Alaska Attorney General Treg Taylor joined 23 other attorneys general in a letter to President Joe Biden on Thursday, warning they will sue if the Biden Administration implements the president’s mandate for employers with over 100 employees to force their workers to either get a Covid-19 shot, submit to weekly testing, or be fired.
The coalition of AGs outlined their legal and policy concerns with the mandate, which will be carried out through an Occupational Safety and Health Act emergency temporary standard.
“Using a blunt tool such as OSHA’s emergency temporary standard provision to pass such an overreaching and arbitrary policy, on something as sensitive as a vaccine mandate is unreasonable as well as illegal,” said Attorney General Taylor. “Due process must be provided for any policy that affects such a large swath of Americans, and it needs to be better tailored to the workplace issue being addressed. What if an employer has 100 employees that are all teleworking and the business next door has 99 employees all working in-person in close quarters? What is the rationale?”
History has shown that the judicial branch is highly skeptical of the use of OSHA emergency temporary standards because of concerns about federalism and the separation of powers, Taylor said in a news release. Further, the AGs raise concerns about the expansion of a federal regulatory agency and public perception of the order’s constitutionality.
The coalition of AGs goes beyond legal arguments to address practical policy considerations of such a sweeping order. Most concerning is the potential to drive individuals out of the workforce, particularly healthcare workers, who are most needed now to fight the pandemic. Additionally, this mandate ignores the tens of millions of Americans with natural immunity and will drive further skepticism of vaccines.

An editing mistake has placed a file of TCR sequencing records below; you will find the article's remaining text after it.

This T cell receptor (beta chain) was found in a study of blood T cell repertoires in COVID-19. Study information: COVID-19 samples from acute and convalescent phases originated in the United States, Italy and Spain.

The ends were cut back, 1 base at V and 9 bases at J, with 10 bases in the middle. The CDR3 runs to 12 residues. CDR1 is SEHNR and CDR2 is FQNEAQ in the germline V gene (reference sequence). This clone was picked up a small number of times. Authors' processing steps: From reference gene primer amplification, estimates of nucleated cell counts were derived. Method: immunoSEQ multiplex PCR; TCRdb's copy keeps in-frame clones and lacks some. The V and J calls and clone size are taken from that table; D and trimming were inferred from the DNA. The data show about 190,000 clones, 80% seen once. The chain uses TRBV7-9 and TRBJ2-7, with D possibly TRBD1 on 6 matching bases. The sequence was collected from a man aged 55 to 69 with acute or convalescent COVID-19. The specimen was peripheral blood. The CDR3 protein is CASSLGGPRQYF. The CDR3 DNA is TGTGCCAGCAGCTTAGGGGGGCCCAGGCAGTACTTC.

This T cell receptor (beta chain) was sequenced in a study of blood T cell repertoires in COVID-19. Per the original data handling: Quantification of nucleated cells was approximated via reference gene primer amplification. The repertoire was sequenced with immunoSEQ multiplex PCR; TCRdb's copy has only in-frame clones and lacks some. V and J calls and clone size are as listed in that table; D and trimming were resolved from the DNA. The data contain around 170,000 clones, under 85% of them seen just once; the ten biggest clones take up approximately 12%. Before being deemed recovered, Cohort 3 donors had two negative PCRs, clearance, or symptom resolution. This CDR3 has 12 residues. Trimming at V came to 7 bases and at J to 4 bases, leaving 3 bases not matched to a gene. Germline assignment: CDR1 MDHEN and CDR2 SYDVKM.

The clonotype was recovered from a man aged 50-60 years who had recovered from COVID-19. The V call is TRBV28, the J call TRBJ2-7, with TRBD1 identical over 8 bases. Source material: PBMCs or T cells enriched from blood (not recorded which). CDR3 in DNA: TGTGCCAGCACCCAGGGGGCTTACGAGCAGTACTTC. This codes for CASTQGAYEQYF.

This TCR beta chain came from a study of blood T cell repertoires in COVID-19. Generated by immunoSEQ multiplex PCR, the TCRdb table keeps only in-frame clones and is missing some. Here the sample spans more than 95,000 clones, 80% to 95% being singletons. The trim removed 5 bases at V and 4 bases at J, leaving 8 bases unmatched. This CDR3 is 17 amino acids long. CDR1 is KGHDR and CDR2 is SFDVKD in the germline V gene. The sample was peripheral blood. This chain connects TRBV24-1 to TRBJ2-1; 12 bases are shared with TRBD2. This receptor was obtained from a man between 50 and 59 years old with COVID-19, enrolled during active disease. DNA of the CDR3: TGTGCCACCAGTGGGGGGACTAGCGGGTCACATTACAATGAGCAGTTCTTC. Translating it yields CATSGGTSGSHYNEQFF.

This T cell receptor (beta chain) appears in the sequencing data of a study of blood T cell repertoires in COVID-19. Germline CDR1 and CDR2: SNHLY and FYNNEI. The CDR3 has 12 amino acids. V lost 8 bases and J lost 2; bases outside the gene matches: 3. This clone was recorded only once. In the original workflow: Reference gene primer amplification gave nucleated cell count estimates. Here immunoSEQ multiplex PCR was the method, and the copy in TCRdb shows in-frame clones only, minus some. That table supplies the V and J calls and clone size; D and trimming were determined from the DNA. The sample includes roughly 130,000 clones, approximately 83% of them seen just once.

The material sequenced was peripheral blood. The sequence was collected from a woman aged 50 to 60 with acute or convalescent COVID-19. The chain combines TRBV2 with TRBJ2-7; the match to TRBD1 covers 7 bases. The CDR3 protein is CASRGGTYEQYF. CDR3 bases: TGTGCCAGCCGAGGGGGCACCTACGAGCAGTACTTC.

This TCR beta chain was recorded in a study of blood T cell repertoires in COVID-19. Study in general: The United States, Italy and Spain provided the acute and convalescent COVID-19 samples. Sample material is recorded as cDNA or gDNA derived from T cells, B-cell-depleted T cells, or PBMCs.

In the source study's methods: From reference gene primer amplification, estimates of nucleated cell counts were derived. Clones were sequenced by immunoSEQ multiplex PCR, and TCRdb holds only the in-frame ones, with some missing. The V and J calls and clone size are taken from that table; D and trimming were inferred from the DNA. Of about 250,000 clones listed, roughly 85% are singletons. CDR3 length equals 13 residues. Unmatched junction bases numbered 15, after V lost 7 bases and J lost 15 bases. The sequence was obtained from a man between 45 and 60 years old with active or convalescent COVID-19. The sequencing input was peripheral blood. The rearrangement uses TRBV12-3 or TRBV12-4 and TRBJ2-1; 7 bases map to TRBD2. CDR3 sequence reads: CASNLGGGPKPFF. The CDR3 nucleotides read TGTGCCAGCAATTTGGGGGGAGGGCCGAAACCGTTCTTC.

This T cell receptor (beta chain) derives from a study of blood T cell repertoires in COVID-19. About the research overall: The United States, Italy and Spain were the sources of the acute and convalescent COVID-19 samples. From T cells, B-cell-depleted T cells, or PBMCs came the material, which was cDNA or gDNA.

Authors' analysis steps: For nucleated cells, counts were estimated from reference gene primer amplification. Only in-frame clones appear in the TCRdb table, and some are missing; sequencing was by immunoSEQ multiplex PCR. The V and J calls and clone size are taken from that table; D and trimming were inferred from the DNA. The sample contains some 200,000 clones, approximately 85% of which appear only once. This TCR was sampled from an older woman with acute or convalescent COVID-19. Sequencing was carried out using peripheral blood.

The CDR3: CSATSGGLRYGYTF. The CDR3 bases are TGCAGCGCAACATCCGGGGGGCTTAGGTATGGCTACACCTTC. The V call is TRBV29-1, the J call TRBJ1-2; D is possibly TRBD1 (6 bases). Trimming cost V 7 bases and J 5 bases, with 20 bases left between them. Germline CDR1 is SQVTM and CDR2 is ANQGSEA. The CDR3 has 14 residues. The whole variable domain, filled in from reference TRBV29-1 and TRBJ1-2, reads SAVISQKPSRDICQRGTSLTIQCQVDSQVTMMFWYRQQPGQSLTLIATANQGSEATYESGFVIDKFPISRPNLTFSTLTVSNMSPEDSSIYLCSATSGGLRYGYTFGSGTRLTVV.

The group of state attorneys said there are alternatives to a broad, nationwide order.
The letter states, “The risks of COVID-19 spread also vary widely depending on the nature of the business in question, many of which can have their employees, for example, work remotely. The one-size-fits-almost-all approach you have decreed makes clear that you intend to use the OSHA statute as a pretext to impose an unprecedented, controversial public health measure on a nationwide basis that only incidentally concerns the workplace.”
Alaska was joined on the letter by the attorneys general of Alabama, Arizona, Arkansas, Florida, Georgia, Indiana, Kansas, Kentucky, Louisiana, Mississippi, Missouri, Montana, Nebraska, New Hampshire, North Dakota, Ohio, Oklahoma, South Carolina, South Dakota, Texas, Utah, West Virginia, and Wyoming.